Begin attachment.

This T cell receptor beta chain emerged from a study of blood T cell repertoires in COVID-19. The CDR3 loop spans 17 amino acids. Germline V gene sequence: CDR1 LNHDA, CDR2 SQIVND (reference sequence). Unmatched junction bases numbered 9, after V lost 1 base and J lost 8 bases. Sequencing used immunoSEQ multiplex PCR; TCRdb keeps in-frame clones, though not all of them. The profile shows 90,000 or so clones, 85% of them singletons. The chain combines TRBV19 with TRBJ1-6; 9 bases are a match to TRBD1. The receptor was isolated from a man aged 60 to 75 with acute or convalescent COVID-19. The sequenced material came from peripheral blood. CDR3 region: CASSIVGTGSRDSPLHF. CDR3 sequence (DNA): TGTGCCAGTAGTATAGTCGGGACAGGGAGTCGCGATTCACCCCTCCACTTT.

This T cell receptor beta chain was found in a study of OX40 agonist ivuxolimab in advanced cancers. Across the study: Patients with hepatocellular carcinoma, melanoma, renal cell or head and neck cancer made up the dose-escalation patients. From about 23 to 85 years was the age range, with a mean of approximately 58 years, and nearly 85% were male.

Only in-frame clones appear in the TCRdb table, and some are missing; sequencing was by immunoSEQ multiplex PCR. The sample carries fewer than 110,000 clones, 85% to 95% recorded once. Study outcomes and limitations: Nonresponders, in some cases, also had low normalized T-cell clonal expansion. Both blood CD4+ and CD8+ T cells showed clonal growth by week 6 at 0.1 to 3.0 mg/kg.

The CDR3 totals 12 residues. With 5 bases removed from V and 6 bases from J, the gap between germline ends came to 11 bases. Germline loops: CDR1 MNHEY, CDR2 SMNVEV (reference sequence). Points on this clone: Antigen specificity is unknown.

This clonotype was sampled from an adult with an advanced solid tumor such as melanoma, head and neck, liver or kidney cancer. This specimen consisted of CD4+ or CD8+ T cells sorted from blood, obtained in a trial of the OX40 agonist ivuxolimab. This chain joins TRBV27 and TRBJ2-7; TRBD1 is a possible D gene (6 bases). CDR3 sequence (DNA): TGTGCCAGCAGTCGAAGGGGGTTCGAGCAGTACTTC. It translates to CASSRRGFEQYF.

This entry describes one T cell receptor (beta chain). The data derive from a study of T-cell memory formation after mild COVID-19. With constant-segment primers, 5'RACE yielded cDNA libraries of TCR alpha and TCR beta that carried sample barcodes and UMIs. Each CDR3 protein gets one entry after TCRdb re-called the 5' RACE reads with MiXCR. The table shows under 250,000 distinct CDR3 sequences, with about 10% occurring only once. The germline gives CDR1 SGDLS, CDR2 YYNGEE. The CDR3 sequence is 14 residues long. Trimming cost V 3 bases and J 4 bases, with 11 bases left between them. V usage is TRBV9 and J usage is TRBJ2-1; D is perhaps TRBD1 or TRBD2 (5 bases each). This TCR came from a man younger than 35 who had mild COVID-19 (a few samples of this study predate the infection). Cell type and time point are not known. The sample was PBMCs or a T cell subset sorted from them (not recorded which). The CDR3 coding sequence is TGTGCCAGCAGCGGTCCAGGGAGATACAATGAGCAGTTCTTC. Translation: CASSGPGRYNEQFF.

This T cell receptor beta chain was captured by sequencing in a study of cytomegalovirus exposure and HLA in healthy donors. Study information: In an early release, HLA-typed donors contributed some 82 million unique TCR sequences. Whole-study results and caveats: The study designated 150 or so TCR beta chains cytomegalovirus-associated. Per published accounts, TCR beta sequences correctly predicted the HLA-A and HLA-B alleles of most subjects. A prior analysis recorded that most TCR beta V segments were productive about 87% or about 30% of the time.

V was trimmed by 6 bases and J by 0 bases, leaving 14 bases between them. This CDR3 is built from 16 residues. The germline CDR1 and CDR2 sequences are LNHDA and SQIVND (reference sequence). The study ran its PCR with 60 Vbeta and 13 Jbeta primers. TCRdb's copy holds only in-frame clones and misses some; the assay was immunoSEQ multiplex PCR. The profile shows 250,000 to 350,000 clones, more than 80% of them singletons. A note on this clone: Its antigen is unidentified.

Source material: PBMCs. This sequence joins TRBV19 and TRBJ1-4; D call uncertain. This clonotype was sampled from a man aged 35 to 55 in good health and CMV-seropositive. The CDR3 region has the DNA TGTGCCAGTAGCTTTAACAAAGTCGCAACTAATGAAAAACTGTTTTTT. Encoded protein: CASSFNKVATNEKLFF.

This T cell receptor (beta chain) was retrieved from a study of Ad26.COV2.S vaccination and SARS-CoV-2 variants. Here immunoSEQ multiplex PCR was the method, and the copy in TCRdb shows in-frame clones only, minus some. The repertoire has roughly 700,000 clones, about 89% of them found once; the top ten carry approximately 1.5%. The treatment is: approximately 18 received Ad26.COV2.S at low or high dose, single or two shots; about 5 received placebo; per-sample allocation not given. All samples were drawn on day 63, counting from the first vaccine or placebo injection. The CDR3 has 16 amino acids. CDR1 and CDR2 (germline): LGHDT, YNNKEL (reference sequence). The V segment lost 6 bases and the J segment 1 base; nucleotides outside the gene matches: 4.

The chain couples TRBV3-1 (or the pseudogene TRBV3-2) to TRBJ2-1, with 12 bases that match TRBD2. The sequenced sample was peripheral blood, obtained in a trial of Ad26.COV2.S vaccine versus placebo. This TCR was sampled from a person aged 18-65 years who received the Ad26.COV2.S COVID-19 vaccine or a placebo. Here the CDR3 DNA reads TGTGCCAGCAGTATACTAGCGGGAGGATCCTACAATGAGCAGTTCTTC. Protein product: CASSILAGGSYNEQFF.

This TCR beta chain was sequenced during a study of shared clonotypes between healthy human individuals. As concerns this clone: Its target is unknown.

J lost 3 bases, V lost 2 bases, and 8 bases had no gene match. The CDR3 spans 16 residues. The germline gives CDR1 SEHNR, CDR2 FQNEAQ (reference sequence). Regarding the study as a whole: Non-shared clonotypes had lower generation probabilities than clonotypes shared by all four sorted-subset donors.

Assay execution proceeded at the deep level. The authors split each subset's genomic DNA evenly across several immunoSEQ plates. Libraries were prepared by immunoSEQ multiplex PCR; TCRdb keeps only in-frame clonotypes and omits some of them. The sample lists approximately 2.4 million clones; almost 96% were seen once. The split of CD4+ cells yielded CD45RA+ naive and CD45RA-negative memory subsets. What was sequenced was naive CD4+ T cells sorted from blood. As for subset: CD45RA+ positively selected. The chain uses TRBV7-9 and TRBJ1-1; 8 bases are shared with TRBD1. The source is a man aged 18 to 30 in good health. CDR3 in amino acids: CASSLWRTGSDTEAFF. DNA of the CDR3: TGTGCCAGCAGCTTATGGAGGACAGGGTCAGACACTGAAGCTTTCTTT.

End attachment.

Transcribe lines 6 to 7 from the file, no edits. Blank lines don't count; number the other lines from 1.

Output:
This entry describes one T cell receptor (beta chain). The data derive from a study of T-cell memory formation after mild COVID-19. With constant-segment primers, 5'RACE yielded cDNA libraries of TCR alpha and TCR beta that carried sample barcodes and UMIs. Each CDR3 protein gets one entry after TCRdb re-called the 5' RACE reads with MiXCR. The table shows under 250,000 distinct CDR3 sequences, with about 10% occurring only once. The germline gives CDR1 SGDLS, CDR2 YYNGEE. The CDR3 sequence is 14 residues long. Trimming cost V 3 bases and J 4 bases, with 11 bases left between them. V usage is TRBV9 and J usage is TRBJ2-1; D is perhaps TRBD1 or TRBD2 (5 bases each). This TCR came from a man younger than 35 who had mild COVID-19 (a few samples of this study predate the infection). Cell type and time point are not known. The sample was PBMCs or a T cell subset sorted from them (not recorded which). The CDR3 coding sequence is TGTGCCAGCAGCGGTCCAGGGAGATACAATGAGCAGTTCTTC. Translation: CASSGPGRYNEQFF.

This T cell receptor beta chain was captured by sequencing in a study of cytomegalovirus exposure and HLA in healthy donors. Study information: In an early release, HLA-typed donors contributed some 82 million unique TCR sequences. Whole-study results and caveats: The study designated 150 or so TCR beta chains cytomegalovirus-associated. Per published accounts, TCR beta sequences correctly predicted the HLA-A and HLA-B alleles of most subjects. A prior analysis recorded that most TCR beta V segments were productive about 87% or about 30% of the time.